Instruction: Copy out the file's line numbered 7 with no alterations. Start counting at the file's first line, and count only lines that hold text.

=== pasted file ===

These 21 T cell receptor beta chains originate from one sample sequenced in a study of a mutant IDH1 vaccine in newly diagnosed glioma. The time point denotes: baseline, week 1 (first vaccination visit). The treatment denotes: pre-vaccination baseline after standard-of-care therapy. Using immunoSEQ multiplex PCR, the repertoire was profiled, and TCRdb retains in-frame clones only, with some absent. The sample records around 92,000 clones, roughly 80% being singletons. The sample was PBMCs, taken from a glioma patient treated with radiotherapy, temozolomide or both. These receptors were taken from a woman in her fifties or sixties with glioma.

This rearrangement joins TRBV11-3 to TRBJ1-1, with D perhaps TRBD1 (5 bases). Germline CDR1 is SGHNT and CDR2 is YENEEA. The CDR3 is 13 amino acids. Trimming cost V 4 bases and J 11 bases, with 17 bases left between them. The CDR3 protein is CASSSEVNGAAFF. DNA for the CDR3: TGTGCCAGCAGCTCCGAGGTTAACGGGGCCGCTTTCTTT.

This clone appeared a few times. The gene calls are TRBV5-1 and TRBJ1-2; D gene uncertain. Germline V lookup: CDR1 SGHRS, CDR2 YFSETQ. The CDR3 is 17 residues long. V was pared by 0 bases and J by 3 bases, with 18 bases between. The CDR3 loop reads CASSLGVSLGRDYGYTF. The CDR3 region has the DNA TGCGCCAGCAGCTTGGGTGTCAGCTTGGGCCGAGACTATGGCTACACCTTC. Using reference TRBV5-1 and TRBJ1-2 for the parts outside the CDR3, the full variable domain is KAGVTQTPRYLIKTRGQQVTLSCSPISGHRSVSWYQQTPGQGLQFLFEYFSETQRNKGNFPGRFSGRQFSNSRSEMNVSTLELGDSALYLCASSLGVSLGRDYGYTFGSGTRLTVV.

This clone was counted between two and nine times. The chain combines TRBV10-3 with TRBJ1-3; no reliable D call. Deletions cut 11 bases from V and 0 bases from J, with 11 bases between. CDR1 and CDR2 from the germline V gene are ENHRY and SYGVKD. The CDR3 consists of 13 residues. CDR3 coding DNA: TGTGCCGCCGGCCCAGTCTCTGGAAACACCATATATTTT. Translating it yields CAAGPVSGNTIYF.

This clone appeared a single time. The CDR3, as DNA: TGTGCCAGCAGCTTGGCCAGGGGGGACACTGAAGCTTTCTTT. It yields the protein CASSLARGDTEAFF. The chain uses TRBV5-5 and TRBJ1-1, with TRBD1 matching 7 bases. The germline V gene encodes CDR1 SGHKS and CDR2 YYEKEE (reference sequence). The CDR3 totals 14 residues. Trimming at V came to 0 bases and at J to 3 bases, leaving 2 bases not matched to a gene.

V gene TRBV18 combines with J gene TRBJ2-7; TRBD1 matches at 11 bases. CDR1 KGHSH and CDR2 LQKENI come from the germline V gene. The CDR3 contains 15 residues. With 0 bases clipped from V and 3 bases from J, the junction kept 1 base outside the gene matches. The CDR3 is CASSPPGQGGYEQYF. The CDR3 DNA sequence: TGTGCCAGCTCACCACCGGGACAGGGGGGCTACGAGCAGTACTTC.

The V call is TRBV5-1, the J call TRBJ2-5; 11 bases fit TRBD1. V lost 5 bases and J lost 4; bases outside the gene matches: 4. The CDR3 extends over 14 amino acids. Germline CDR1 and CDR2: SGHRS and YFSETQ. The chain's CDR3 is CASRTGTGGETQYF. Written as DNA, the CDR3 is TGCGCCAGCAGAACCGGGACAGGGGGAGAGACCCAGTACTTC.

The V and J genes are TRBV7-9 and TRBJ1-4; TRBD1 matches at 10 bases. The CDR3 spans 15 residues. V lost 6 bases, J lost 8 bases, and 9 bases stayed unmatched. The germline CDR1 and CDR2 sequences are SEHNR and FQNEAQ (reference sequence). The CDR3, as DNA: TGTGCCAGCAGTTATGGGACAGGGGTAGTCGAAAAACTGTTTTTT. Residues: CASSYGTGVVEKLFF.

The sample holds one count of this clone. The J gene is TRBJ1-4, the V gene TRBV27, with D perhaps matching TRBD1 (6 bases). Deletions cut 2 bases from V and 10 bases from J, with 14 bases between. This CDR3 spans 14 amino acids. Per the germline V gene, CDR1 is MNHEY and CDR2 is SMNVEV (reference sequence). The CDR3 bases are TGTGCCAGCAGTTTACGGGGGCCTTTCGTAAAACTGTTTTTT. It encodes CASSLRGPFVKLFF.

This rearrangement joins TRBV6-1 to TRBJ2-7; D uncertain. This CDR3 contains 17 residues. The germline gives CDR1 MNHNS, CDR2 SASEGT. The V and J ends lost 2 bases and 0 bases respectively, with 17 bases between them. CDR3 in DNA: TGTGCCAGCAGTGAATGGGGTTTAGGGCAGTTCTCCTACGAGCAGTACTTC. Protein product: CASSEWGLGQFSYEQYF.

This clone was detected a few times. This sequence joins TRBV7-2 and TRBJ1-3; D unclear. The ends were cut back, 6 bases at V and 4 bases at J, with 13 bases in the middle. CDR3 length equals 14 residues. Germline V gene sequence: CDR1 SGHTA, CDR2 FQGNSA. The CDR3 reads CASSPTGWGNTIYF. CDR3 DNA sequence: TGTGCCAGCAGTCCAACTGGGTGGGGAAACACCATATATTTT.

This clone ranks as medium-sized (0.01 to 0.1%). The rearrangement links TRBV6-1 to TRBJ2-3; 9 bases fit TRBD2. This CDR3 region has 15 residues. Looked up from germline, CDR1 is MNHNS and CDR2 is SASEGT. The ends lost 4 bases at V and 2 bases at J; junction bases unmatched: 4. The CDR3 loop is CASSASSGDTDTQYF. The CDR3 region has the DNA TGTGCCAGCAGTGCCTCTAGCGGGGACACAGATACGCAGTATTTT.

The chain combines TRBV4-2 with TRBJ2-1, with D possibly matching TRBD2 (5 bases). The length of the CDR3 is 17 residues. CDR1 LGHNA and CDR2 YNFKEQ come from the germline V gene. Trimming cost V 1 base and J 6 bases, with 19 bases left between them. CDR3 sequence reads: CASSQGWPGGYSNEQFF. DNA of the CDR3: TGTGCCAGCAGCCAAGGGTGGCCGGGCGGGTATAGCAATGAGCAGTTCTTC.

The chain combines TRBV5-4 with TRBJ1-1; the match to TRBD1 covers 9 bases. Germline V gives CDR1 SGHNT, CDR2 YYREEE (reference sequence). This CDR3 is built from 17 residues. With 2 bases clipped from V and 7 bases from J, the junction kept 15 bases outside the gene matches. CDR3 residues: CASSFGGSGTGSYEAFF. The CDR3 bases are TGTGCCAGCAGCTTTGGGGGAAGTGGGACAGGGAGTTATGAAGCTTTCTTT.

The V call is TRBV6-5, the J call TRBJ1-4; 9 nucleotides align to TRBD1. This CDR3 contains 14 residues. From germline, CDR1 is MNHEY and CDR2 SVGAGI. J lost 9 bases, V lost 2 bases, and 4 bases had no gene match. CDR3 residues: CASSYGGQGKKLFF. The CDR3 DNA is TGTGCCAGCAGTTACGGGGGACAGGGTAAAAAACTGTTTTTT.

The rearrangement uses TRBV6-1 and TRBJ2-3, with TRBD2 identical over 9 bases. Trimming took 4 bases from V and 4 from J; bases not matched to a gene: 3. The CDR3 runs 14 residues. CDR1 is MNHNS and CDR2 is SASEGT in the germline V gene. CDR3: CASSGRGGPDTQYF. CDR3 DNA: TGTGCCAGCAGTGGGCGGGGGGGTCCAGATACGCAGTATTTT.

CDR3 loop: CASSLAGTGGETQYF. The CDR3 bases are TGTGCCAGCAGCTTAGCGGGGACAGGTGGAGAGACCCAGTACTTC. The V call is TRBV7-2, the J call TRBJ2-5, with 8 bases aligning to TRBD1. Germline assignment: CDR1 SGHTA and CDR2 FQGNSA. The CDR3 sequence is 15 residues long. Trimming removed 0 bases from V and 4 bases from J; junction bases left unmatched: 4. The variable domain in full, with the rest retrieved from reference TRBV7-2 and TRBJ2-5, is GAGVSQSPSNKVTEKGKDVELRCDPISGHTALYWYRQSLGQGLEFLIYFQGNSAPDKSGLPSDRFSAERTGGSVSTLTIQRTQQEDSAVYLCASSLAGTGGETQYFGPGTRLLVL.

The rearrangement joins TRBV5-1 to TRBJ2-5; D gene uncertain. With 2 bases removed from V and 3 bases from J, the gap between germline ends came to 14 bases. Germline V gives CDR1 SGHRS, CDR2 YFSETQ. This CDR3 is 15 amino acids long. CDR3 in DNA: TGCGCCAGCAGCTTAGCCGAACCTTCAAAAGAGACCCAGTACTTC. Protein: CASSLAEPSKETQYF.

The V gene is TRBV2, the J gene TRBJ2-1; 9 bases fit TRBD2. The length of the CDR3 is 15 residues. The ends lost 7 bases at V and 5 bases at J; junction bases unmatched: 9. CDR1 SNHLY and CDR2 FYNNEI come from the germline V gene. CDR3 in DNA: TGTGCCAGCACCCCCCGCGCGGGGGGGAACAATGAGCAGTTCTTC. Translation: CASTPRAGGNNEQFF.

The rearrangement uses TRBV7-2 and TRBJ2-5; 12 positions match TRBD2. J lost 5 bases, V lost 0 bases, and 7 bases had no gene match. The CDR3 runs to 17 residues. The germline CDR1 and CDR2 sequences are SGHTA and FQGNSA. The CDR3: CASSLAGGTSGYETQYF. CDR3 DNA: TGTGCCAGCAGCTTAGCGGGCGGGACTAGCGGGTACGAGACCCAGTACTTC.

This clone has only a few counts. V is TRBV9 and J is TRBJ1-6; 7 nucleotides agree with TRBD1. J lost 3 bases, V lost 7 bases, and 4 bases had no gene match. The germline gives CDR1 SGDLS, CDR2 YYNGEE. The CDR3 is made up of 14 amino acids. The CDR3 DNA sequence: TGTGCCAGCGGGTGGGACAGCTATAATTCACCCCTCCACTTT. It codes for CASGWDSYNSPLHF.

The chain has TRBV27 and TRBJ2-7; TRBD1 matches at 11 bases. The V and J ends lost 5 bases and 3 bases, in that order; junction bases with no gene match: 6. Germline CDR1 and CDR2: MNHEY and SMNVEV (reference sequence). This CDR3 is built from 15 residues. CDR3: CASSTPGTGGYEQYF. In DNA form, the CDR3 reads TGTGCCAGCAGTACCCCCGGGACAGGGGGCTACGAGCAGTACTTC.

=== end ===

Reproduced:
The V call is TRBV5-1, the J call TRBJ2-5; 11 bases fit TRBD1. V lost 5 bases and J lost 4; bases outside the gene matches: 4. The CDR3 extends over 14 amino acids. Germline CDR1 and CDR2: SGHRS and YFSETQ. The chain's CDR3 is CASRTGTGGETQYF. Written as DNA, the CDR3 is TGCGCCAGCAGAACCGGGACAGGGGGAGAGACCCAGTACTTC.